NEW YORK -- Garrett Richards threw 58 two-seam fastballs against the Yankees on Sunday night, and the only one that stayed up was the one that went out for the home run that extended Masahiro Tanaka's 20-month streak of starts without a loss.
Chris Iannetta fielded 140 pitches Sunday night, and the one that bounced off his glove was the one that advanced two runners in the eighth and set the stage for the go-ahead run in a 3-2 defeat.
Another one-run game, another loss.
The Angels are now 2-7 in that scenario this season.
"It comes back to the same discussion we've been having for a long time, and that's the middle and back end of your bullpen being able to hold leads," Angels manager Mike Scioscia said. "That's going to sway those one-run games, there's no doubt about it."
The series finale from Yankee Stadium swayed on one of baseball's most routine plays.
In a 2-2 game in the eighth, Jacoby Ellsbury and Carlos Beltran drew walks against Michael Kohn, putting runners on first and second with one out and prompting Scioscia to go to left-handed pitcher Nick Maronde against left-handed hitter Brian McCann. On 1-0, Maronde's down-the-middle fastball bounced off Iannetta's glove, allowing both runners to advance.
"I just missed it," Iannetta said of his 15th passed ball since joining the Angels in 2012. "It was a fastball right there, and I just missed it. You catch I don't know how many balls a year and that doesn't happen."
Asked if sometimes that can happen when trying too hard to frame a pitch, Iannetta said: "I don't care what you're trying to do -- frame it, stand on your head and catch it, it doesn't matter. You have to catch it. It's one of the dumbest plays I've made in my career -- or not made."
Four pitches later, McCann's foul tip, on what would've been the third strike, fell from Iannetta's glove as he attempted a pickoff throw to third base. The pitch after that, a 1-2 slider, bounced right in front of home plate, ricocheted off Iannetta's chest protector, and trickled into the Yankees' on-deck circle, allowing the eventual winning run to come across.
"There's times when I've made that play, there's times when I haven't," Iannetta said. "It wasn't routine, but I hold myself to make every one of those plays. That's what I want to do. I just didn't make it tonight."
Kevin Jepsen checked in next, getting Alfonso Soriano to bounce into an inning-ending 6-4-3 double play after McCann reached first on a hit by pitch. But with two outs and pinch-runner John McDonald on second against Yankees closer David Robertson, Raul Ibanez -- out of the starting lineup because he was sick -- came on to pinch-hit for Collin Cowgill, and struck out to end the game.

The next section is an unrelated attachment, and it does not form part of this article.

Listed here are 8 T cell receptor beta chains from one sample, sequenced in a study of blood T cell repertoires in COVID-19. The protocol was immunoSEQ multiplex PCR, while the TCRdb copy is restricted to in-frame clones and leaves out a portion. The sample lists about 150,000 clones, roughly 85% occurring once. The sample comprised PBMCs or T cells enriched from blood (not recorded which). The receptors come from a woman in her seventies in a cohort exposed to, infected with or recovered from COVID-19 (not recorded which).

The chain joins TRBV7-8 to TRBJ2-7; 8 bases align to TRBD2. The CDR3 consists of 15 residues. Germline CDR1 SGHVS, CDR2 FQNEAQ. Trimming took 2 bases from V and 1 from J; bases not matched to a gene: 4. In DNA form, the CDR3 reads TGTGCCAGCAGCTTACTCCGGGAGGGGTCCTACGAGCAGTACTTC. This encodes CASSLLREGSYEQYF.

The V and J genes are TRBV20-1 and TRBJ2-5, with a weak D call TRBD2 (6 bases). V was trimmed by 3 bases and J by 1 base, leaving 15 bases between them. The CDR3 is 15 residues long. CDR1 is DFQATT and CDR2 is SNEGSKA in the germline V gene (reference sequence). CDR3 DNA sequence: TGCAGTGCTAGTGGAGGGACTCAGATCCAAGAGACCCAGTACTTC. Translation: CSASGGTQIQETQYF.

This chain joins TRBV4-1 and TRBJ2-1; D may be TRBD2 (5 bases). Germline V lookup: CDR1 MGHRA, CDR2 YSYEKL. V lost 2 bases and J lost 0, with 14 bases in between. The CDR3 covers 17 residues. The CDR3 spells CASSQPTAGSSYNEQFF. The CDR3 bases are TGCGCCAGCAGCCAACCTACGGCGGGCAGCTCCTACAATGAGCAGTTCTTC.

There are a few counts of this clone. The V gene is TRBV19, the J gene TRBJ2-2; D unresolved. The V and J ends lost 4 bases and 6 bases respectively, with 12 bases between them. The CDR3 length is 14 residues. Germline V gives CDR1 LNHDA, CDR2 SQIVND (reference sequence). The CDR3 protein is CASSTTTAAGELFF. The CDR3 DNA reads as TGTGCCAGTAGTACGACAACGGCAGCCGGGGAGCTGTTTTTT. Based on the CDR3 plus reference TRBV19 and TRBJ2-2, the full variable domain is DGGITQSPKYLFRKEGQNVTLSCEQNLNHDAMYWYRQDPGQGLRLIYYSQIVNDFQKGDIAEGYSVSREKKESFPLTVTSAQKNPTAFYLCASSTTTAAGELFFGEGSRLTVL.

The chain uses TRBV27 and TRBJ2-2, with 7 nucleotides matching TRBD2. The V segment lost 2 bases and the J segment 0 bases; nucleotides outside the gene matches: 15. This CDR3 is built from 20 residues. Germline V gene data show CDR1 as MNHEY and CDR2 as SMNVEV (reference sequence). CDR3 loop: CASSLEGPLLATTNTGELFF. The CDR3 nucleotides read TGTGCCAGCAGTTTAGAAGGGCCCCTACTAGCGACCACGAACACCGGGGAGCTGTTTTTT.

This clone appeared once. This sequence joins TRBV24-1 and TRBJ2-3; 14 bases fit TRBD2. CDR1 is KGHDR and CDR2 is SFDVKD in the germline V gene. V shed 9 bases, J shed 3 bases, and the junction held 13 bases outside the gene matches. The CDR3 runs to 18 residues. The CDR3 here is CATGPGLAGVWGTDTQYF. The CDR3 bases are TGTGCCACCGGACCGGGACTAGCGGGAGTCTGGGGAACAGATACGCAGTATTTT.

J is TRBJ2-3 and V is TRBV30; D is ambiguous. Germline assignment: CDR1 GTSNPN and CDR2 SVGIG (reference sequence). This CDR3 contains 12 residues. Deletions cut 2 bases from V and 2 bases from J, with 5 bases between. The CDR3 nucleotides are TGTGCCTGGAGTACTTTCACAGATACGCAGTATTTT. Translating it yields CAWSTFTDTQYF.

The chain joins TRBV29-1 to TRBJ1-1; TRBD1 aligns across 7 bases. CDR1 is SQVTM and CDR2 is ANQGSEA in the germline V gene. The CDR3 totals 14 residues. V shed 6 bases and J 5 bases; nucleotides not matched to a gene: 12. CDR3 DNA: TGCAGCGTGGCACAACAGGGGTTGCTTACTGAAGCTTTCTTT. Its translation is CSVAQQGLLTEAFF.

And so the Angels finished their nine-game, three-city road trip 4-5, losing two of three in Detroit, winning two of three in Washington, and losing two of three in the Bronx -- where they've dropped 22 of their last 30 games, including the postseason.
"There's some games you look back on that we should've won," center fielder Mike Trout said. "There are some positives you can get off of it. You can't take the games back now, so you just have to turn the page and get back at it tomorrow."
The Angels traveled to Southern California on a redeye flight, one that will get them back home close to 4 a.m. PT, leading up to a 7:05 p.m. game against the Indians later that night.
They did so knowing they were a mere nine outs away from handing Tanaka his first regular-season loss since Aug. 19, 2012 -- a streak that includes wins in 28 consecutive decisions in Japan's Nippon Professional Baseball -- until Mark Teixeira tied the game at 2 by crushing a 2-2 pitch from Richards way over the right-field fence to lead off the seventh.
Richards, who pitched seven innings of two-run ball to put his ERA at 2.53 through 32 innings, called it "the one two-seamer that didn't sink tonight."
"First and foremost, I wanted to win the ballgame for us, but it would've been nice to give him his first loss," Richards said of Tanaka. "He battled out of some jams and obviously has some good stuff. Hopefully we'll get him the next time around."
Tanaka entered with 35 strikeouts through his first four career starts -- fourth most in Major League history -- to go along with a 2.15 ERA, an opponents' OPS of .574, and just two walks in 29 1/3 innings in the U.S.
The Angels doubled that walk total in the first four innings, and had the lead when Tanaka exited with one out in the seventh. But they managed only two runs against the $155 million right-hander, on a fielder's-choice groundout by J.B. Shuck and a solo homer by David Freese.
Tanaka and his nasty splitter scattered five hits, walked four and struck out 11 in 6 1/3 innings, putting his ERA at 2.27 and, yes, remaining undefeated.
"Hitters, we haven't seen it yet," Trout, who finished 2-for-4, said of Tanaka's splitter. "If you face a guy over time, you start to see the pitches, you know what he's got. He threw some pitches to a lot of us.
"We almost had him."
Alden Gonzalez is a reporter for MLB.com. Read his blog, Gonzo and "The Show", and follow him on Twitter @Alden_Gonzalez. This story was not subject to the approval of Major League Baseball or its clubs.